Now at age 77 she says she’s “cutting back.” We’ll see.

MAKING ROOM FOR LIFE (and Remarkable Catherine Bryne)

Since 1991, Catherine Bryne has transformed herself for an hour into one of the most famous literary women of the 20th century. When she says, “A woman must have money and a room of her own if she is to write fiction,” Catherine is recreating the plight of artistic women in a world dominated by men as described in1928 by the writer and critic, Virginia Woolf.

Introduction to Virginia Woolf


It is a calling that Catherine responded to at age 40 when she was a wife and mother who had returned to college in Florida to study theater and literature.

When a professor suggested the long essay, “A Room of One’s Own,” as her graduate project, Catherine was “incredibly moved by the beauty of the prose–so graceful, so elegant and perceptive.” Little did she know that her adaptation of Woolf’s powerful words would find a permanent place in her life.

Today’s Women Need to Listen, Too

Because she believes that today’s women also need to hear these words, Catherine continues to present her interpretation of Virginia Woolf’s famous essay to groups throughout the United States and as far-reaching as Scotland and Mexico. “The power of this piece,” she says, “is the power of Virginia Woolf’s words and how they’re being heard by the audience itself.”

With her large brown eyes, delicate bones and drape of blond hair, Catherine is often described as having a haunting resemblance to Virginia Woolf. She also likes to dress in a 1920s  duster and swooping hat to bring authenticity to her presentation.


Touching Something Deep

When Virginia Woolf wrote, “there will be female Shakespeares in the future, provided women can find the first two keys of freedom: fixed incomes and rooms of their own,” she was speaking personally. Generations later, these words, expressed so movingly and powerfully by Catherine, continue to touch something in her audiences.

Crowds surround her afterwards, some moved to tears, others saying the words have given them courage to go after their dreams, to seek the freedom for creative expression which means life for so many of the women in her audience.


A Question that Still Resonates

“I understood the cultural milieu Virginia came from, ” Catherine says. “The question she posed–why men have always had power, influence, wealth and fame, while women have had nothing but children—is an issue that still resonates today.”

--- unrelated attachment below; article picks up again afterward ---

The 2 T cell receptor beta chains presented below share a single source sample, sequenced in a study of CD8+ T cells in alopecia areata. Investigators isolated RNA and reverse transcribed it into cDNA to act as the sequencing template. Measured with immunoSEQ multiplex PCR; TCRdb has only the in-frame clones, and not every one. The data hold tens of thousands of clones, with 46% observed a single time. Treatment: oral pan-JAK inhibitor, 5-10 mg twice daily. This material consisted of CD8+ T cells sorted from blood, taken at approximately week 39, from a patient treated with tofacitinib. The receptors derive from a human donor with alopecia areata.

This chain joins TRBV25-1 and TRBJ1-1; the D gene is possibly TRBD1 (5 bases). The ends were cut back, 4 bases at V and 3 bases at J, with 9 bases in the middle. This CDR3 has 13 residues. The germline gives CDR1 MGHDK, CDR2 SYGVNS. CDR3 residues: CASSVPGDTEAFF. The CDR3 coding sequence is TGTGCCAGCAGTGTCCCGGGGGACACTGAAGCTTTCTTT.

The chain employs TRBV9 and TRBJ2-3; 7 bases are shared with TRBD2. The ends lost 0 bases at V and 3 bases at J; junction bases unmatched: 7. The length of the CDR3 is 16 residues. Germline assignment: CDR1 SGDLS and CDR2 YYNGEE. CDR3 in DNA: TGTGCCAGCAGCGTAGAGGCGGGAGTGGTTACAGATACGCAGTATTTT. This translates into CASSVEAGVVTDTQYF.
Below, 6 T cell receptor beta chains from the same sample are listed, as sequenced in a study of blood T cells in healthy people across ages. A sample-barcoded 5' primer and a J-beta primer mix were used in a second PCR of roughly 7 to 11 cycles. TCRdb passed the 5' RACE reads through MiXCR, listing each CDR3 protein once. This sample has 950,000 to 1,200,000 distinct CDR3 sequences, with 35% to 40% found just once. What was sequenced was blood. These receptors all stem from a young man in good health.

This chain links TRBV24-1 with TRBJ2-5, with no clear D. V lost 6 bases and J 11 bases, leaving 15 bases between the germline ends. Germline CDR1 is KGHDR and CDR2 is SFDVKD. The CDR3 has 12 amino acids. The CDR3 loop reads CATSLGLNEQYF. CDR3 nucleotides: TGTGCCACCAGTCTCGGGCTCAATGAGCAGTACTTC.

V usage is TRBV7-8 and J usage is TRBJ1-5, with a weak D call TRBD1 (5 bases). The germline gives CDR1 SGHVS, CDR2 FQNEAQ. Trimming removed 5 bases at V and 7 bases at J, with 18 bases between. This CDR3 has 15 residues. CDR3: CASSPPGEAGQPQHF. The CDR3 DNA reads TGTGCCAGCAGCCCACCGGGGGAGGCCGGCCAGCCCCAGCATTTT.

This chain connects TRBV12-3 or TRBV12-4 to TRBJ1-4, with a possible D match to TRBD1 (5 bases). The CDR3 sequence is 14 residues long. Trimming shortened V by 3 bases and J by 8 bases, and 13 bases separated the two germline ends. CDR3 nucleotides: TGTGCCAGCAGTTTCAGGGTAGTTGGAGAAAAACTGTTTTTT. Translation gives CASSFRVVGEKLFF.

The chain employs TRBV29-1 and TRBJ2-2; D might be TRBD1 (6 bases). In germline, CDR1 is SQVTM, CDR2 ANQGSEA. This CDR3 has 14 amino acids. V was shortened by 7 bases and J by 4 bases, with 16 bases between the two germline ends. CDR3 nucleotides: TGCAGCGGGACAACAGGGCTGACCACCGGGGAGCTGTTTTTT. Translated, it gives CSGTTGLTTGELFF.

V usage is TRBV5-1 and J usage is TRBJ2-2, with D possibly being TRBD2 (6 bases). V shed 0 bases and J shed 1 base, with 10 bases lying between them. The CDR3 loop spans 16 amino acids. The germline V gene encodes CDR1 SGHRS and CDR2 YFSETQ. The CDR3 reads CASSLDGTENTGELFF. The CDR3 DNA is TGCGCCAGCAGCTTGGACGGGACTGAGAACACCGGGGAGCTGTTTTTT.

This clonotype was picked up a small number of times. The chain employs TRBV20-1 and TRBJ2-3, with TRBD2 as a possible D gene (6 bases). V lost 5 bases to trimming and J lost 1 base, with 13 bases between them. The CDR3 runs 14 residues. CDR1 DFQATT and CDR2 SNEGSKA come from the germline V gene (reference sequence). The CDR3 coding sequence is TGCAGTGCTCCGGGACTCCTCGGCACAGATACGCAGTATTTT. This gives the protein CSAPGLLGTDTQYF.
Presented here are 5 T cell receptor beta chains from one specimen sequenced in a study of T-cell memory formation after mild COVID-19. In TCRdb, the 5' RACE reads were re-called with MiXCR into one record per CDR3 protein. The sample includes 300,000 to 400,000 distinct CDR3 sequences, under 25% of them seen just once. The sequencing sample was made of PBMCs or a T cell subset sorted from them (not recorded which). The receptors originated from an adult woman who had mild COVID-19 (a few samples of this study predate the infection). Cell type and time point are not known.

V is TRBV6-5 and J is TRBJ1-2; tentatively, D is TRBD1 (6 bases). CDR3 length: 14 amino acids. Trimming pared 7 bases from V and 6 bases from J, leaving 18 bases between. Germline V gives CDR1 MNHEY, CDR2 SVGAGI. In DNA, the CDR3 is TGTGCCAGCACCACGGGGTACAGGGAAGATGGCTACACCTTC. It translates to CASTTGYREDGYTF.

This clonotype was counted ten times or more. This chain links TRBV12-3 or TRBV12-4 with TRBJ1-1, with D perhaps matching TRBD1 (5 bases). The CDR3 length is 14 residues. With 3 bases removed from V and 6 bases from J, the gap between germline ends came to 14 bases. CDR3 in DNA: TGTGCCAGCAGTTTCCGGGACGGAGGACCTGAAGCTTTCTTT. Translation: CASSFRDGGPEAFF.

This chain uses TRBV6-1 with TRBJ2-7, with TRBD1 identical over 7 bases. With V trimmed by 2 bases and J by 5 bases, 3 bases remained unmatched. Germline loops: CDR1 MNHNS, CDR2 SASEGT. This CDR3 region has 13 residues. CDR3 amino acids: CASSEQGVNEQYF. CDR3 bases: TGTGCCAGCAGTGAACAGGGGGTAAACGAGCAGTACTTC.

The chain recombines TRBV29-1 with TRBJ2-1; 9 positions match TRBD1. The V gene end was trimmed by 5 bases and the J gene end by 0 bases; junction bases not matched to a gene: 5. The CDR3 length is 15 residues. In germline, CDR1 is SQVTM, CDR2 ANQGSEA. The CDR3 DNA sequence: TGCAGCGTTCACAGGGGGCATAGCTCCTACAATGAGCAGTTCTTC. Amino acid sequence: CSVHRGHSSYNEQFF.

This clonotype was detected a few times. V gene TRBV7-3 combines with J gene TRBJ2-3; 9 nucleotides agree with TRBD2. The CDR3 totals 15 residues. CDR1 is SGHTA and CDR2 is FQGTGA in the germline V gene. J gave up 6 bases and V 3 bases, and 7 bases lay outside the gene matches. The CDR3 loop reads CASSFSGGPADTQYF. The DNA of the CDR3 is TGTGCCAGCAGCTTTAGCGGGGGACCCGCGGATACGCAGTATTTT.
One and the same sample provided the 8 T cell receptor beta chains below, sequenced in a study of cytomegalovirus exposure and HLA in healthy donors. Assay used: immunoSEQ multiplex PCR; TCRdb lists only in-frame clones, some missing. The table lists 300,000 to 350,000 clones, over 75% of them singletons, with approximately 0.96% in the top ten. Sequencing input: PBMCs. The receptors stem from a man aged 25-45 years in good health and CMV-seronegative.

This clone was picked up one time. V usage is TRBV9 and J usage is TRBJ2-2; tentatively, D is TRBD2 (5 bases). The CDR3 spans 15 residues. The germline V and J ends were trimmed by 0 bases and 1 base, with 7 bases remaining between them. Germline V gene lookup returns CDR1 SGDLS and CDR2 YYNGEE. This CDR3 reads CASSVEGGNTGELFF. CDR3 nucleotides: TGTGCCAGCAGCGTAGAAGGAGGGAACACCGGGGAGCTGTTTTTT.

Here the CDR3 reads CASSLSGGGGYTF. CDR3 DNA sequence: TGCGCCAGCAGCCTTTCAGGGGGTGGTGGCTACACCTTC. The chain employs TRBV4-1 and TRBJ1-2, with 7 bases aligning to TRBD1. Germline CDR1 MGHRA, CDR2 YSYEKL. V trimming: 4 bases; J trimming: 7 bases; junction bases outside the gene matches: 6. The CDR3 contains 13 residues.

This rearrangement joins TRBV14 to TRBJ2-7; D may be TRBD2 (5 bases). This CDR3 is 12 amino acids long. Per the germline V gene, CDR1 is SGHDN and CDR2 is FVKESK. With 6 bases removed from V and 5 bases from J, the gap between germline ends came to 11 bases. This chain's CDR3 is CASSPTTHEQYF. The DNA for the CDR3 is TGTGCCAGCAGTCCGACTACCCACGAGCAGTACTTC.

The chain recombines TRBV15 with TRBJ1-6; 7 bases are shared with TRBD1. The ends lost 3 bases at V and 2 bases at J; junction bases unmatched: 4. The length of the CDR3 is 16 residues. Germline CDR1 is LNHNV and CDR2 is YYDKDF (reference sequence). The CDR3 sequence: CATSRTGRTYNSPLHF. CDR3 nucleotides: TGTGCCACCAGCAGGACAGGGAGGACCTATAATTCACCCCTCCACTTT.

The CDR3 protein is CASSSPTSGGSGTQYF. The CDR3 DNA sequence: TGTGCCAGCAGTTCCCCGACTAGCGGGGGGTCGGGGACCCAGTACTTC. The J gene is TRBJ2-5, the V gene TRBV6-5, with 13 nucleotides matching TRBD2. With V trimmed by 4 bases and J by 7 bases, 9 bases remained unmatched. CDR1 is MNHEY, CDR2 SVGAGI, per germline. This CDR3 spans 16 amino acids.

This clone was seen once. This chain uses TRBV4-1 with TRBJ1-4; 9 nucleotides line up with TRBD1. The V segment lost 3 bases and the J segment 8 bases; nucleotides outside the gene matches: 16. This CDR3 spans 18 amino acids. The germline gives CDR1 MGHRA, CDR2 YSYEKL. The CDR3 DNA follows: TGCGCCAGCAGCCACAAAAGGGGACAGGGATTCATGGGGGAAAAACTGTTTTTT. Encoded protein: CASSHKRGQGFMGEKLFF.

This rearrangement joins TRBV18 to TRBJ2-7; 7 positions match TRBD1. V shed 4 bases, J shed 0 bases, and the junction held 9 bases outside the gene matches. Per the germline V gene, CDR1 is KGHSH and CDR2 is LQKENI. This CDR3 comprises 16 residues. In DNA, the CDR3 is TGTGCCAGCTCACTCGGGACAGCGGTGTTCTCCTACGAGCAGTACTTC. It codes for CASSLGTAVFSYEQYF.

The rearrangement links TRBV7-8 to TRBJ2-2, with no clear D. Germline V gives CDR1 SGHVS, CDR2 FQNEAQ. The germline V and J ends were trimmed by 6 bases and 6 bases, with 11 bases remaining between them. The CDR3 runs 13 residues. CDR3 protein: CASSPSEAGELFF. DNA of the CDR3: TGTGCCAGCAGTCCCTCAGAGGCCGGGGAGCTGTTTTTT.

Called a feminist manifesto, the performance probes a woman’s place in contemporary society today with as much need as when it was first presented as lectures at the only two women’s colleges in Great Britain. Her purpose, Woolf said, “…was to encourage young women; they seem to get fearfully depressed.”


A Personal Connection

“I count myself one of them,” Catherine says. “My performance of ‘A room of One’s Own’ has much to do with my own struggle to break the bonds, both emotional and cultural, that have handicapped me artistically.” This personal connection helps Catherine bring an intimacy to what might be dismissed as a literary performance.

One of her most famous venues was the Edinburgh International Fringe Festival in 1993.

On another occasion she stepped out onto the stage and was stunned to see that the audience was entirely men, and Hispanic men at that. She was almost unable to speak.


Catherine describes the response afterwards as one of the most gratifying she’s ever experienced. “It was though that setting gave them permission to talk about the women in their lives, the struggles they realized these women faced and how they could be supportive.”

Continuing Her Calling

When she moves back to Mexico this fall, Catherine plans to resume the highly acclaimed performance she initiated in San Miguel de Allende fifteen years ago. A man in the audience at that event was so moved by the performance that he introduced himself to Catherine as a trustee of Salem College for Women and invited her to perform for the students there.

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At Catherine’s most recent performance in July on Cape Cod a woman approached her after the event who is involved with International schools in England. Her invitation for Catherine to perform for the students there reinforces Catherine’s awareness that the room she has made in her life for Virginia Woolf is big enough to include all of us.